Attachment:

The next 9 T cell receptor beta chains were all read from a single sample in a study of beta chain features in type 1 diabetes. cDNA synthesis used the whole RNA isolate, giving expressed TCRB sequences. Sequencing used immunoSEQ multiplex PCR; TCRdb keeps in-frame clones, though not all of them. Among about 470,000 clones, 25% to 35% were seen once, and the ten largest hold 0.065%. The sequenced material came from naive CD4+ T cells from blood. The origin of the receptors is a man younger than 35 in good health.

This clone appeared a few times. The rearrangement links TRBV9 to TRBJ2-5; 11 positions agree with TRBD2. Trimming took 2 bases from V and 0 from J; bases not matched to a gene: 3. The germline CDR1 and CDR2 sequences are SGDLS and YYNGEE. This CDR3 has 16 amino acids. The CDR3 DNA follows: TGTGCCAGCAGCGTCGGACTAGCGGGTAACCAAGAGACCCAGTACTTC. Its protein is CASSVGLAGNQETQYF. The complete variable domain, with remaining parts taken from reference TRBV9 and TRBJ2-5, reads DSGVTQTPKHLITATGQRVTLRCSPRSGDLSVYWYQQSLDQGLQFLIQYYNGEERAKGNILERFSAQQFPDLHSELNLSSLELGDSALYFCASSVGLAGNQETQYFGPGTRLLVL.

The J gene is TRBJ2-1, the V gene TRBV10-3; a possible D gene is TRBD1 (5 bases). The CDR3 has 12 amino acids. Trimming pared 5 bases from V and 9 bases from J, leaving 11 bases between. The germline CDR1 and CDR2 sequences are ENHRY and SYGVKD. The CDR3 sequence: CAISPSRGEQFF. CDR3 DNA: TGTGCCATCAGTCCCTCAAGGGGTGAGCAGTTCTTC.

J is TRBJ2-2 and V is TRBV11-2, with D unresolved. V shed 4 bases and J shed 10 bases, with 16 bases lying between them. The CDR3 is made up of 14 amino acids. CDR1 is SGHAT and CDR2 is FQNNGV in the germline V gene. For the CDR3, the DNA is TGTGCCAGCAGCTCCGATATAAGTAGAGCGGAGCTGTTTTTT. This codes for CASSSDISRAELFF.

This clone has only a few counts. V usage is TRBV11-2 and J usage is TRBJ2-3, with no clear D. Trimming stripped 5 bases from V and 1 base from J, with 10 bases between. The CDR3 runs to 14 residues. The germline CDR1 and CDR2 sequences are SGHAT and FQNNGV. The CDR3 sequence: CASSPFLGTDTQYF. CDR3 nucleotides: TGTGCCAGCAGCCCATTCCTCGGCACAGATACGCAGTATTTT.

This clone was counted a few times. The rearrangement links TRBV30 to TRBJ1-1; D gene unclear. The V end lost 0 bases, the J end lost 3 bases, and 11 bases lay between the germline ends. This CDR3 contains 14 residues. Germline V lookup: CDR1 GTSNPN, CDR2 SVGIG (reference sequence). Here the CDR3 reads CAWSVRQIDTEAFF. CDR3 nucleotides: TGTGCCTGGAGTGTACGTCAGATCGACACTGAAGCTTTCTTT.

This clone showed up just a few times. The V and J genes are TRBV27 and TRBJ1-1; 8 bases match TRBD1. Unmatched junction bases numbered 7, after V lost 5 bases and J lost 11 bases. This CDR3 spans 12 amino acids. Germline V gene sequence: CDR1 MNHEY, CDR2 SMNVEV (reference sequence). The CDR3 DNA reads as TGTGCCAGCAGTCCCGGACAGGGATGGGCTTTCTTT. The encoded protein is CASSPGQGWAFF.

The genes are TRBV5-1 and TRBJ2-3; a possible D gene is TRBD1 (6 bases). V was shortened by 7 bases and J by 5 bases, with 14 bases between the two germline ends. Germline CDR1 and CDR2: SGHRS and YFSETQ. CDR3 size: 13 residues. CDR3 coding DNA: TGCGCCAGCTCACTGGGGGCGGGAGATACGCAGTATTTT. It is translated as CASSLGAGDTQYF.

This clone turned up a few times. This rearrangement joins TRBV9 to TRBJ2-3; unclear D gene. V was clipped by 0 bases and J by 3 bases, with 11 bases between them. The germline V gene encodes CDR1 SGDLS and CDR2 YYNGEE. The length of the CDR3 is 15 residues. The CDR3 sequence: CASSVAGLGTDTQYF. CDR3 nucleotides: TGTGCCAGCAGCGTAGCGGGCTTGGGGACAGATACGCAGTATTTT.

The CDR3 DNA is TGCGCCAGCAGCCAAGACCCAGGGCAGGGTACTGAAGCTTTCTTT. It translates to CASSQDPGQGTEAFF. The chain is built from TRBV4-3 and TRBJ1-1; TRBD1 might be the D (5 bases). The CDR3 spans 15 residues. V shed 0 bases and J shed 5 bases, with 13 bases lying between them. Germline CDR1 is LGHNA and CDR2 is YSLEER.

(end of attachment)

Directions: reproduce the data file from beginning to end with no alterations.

The next 9 T cell receptor beta chains were all read from a single sample in a study of beta chain features in type 1 diabetes. cDNA synthesis used the whole RNA isolate, giving expressed TCRB sequences. Sequencing used immunoSEQ multiplex PCR; TCRdb keeps in-frame clones, though not all of them. Among about 470,000 clones, 25% to 35% were seen once, and the ten largest hold 0.065%. The sequenced material came from naive CD4+ T cells from blood. The origin of the receptors is a man younger than 35 in good health.

This clone appeared a few times. The rearrangement links TRBV9 to TRBJ2-5; 11 positions agree with TRBD2. Trimming took 2 bases from V and 0 from J; bases not matched to a gene: 3. The germline CDR1 and CDR2 sequences are SGDLS and YYNGEE. This CDR3 has 16 amino acids. The CDR3 DNA follows: TGTGCCAGCAGCGTCGGACTAGCGGGTAACCAAGAGACCCAGTACTTC. Its protein is CASSVGLAGNQETQYF. The complete variable domain, with remaining parts taken from reference TRBV9 and TRBJ2-5, reads DSGVTQTPKHLITATGQRVTLRCSPRSGDLSVYWYQQSLDQGLQFLIQYYNGEERAKGNILERFSAQQFPDLHSELNLSSLELGDSALYFCASSVGLAGNQETQYFGPGTRLLVL.

The J gene is TRBJ2-1, the V gene TRBV10-3; a possible D gene is TRBD1 (5 bases). The CDR3 has 12 amino acids. Trimming pared 5 bases from V and 9 bases from J, leaving 11 bases between. The germline CDR1 and CDR2 sequences are ENHRY and SYGVKD. The CDR3 sequence: CAISPSRGEQFF. CDR3 DNA: TGTGCCATCAGTCCCTCAAGGGGTGAGCAGTTCTTC.

J is TRBJ2-2 and V is TRBV11-2, with D unresolved. V shed 4 bases and J shed 10 bases, with 16 bases lying between them. The CDR3 is made up of 14 amino acids. CDR1 is SGHAT and CDR2 is FQNNGV in the germline V gene. For the CDR3, the DNA is TGTGCCAGCAGCTCCGATATAAGTAGAGCGGAGCTGTTTTTT. This codes for CASSSDISRAELFF.

This clone has only a few counts. V usage is TRBV11-2 and J usage is TRBJ2-3, with no clear D. Trimming stripped 5 bases from V and 1 base from J, with 10 bases between. The CDR3 runs to 14 residues. The germline CDR1 and CDR2 sequences are SGHAT and FQNNGV. The CDR3 sequence: CASSPFLGTDTQYF. CDR3 nucleotides: TGTGCCAGCAGCCCATTCCTCGGCACAGATACGCAGTATTTT.

This clone was counted a few times. The rearrangement links TRBV30 to TRBJ1-1; D gene unclear. The V end lost 0 bases, the J end lost 3 bases, and 11 bases lay between the germline ends. This CDR3 contains 14 residues. Germline V lookup: CDR1 GTSNPN, CDR2 SVGIG (reference sequence). Here the CDR3 reads CAWSVRQIDTEAFF. CDR3 nucleotides: TGTGCCTGGAGTGTACGTCAGATCGACACTGAAGCTTTCTTT.

This clone showed up just a few times. The V and J genes are TRBV27 and TRBJ1-1; 8 bases match TRBD1. Unmatched junction bases numbered 7, after V lost 5 bases and J lost 11 bases. This CDR3 spans 12 amino acids. Germline V gene sequence: CDR1 MNHEY, CDR2 SMNVEV (reference sequence). The CDR3 DNA reads as TGTGCCAGCAGTCCCGGACAGGGATGGGCTTTCTTT. The encoded protein is CASSPGQGWAFF.

The genes are TRBV5-1 and TRBJ2-3; a possible D gene is TRBD1 (6 bases). V was shortened by 7 bases and J by 5 bases, with 14 bases between the two germline ends. Germline CDR1 and CDR2: SGHRS and YFSETQ. CDR3 size: 13 residues. CDR3 coding DNA: TGCGCCAGCTCACTGGGGGCGGGAGATACGCAGTATTTT. It is translated as CASSLGAGDTQYF.

This clone turned up a few times. This rearrangement joins TRBV9 to TRBJ2-3; unclear D gene. V was clipped by 0 bases and J by 3 bases, with 11 bases between them. The germline V gene encodes CDR1 SGDLS and CDR2 YYNGEE. The length of the CDR3 is 15 residues. The CDR3 sequence: CASSVAGLGTDTQYF. CDR3 nucleotides: TGTGCCAGCAGCGTAGCGGGCTTGGGGACAGATACGCAGTATTTT.

The CDR3 DNA is TGCGCCAGCAGCCAAGACCCAGGGCAGGGTACTGAAGCTTTCTTT. It translates to CASSQDPGQGTEAFF. The chain is built from TRBV4-3 and TRBJ1-1; TRBD1 might be the D (5 bases). The CDR3 spans 15 residues. V shed 0 bases and J shed 5 bases, with 13 bases lying between them. Germline CDR1 is LGHNA and CDR2 is YSLEER.